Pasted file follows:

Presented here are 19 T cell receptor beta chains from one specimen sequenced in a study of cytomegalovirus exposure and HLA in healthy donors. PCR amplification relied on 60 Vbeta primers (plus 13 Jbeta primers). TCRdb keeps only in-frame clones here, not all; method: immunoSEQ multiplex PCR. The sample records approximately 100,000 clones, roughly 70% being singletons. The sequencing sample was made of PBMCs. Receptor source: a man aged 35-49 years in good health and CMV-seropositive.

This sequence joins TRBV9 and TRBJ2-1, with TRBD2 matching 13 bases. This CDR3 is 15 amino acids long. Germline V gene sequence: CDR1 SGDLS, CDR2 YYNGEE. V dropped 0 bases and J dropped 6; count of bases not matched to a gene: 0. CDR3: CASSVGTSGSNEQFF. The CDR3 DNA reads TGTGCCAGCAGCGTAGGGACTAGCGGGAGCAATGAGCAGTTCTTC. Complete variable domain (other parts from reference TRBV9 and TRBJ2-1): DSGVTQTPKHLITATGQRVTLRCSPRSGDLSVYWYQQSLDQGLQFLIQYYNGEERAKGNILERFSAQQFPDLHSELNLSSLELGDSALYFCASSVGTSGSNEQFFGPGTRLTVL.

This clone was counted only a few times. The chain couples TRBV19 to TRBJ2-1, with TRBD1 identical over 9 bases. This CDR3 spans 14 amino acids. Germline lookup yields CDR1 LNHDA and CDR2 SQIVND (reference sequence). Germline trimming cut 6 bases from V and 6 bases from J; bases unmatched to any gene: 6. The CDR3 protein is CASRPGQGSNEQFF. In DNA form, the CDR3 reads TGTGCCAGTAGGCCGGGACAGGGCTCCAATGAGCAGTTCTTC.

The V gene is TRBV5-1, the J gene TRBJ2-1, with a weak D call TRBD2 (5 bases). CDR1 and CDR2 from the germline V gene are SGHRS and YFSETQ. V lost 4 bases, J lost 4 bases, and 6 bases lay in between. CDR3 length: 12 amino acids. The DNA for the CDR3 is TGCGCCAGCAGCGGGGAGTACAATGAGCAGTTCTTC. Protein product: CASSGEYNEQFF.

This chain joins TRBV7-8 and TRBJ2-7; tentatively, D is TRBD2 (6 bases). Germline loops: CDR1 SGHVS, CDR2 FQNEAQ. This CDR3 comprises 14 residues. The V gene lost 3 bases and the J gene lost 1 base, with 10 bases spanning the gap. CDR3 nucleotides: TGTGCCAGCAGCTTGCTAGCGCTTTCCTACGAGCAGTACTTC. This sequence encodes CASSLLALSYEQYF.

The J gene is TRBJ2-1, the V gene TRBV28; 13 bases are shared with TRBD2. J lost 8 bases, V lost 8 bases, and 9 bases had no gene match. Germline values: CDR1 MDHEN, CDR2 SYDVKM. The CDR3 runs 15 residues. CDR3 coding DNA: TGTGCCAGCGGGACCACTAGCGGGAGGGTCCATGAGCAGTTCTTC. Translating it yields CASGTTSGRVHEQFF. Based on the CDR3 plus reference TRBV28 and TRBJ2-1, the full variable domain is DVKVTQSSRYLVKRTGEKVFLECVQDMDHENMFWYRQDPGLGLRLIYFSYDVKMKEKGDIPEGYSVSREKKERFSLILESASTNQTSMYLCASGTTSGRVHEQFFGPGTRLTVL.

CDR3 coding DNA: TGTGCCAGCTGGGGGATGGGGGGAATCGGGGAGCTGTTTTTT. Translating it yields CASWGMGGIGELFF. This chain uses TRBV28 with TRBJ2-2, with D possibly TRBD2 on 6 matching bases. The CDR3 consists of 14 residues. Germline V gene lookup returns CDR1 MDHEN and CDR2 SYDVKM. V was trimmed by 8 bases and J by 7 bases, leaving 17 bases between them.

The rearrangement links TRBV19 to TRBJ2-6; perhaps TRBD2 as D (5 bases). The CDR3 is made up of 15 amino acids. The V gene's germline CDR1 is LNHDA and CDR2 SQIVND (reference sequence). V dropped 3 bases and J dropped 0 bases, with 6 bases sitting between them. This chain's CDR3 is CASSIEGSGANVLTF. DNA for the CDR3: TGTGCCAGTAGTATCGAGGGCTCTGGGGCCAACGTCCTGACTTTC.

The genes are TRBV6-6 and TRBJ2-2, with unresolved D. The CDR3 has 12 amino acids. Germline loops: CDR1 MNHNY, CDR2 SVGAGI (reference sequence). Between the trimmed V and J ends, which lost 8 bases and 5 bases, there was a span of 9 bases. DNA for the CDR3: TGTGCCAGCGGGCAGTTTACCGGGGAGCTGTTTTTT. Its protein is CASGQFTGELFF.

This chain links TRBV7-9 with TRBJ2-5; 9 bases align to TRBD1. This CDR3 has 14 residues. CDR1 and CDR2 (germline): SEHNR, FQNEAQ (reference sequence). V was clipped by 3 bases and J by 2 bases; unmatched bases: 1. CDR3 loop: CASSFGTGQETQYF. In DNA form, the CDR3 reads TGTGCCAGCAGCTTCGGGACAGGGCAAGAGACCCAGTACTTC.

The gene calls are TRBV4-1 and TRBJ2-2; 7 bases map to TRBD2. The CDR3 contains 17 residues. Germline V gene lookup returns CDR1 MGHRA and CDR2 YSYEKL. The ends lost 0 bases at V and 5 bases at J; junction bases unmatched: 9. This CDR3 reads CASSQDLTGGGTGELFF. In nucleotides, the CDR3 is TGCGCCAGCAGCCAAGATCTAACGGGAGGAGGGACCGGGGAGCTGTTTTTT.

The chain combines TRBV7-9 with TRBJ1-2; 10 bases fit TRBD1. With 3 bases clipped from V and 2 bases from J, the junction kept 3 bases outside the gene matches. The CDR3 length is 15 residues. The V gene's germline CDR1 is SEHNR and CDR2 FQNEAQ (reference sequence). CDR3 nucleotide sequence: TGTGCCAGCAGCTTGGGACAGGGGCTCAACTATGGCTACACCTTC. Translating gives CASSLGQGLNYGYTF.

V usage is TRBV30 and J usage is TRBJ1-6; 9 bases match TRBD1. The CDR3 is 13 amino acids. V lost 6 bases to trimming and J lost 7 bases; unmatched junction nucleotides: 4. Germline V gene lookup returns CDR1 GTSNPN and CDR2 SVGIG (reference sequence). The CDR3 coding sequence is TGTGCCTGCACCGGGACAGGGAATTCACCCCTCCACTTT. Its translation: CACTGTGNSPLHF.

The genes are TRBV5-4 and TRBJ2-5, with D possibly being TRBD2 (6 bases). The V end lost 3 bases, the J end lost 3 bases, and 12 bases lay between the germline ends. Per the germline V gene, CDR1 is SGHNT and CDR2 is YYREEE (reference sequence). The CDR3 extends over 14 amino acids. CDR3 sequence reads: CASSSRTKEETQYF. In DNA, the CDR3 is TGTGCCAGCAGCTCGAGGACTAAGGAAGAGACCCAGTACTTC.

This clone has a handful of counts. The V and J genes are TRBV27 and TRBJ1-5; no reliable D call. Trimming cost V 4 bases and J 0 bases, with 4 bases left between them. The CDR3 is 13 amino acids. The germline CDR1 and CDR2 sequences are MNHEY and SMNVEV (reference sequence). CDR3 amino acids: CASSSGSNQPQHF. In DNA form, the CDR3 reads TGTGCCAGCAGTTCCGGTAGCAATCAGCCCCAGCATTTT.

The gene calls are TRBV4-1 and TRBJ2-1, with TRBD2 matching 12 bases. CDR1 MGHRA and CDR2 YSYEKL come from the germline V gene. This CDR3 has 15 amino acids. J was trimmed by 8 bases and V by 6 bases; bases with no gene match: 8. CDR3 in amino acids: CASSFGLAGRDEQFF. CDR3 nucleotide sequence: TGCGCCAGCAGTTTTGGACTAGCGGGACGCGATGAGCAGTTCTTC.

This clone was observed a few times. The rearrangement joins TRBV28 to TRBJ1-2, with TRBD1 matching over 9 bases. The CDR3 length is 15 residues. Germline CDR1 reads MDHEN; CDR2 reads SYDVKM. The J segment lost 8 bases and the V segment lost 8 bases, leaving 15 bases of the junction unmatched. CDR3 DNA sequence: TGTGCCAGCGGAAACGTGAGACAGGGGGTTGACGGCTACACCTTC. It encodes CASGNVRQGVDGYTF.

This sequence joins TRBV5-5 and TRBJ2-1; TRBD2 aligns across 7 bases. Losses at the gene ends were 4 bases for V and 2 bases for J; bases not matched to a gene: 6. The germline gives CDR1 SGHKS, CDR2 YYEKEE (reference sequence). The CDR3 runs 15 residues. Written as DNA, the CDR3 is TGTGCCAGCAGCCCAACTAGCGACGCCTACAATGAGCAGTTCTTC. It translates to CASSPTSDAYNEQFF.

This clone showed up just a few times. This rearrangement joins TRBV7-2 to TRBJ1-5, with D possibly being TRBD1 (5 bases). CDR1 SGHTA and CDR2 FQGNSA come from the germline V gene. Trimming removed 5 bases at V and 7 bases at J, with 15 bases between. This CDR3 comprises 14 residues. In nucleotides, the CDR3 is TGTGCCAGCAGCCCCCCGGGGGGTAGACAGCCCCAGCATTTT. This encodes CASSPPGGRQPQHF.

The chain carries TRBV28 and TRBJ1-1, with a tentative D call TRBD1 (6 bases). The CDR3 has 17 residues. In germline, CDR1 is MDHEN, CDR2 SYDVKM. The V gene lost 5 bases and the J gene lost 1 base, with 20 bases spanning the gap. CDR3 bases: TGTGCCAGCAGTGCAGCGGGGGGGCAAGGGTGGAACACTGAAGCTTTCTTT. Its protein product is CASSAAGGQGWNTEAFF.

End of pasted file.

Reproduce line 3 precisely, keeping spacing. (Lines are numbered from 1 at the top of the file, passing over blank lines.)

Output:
This clone was counted only a few times. The chain couples TRBV19 to TRBJ2-1, with TRBD1 identical over 9 bases. This CDR3 spans 14 amino acids. Germline lookup yields CDR1 LNHDA and CDR2 SQIVND (reference sequence). Germline trimming cut 6 bases from V and 6 bases from J; bases unmatched to any gene: 6. The CDR3 protein is CASRPGQGSNEQFF. In DNA form, the CDR3 reads TGTGCCAGTAGGCCGGGACAGGGCTCCAATGAGCAGTTCTTC.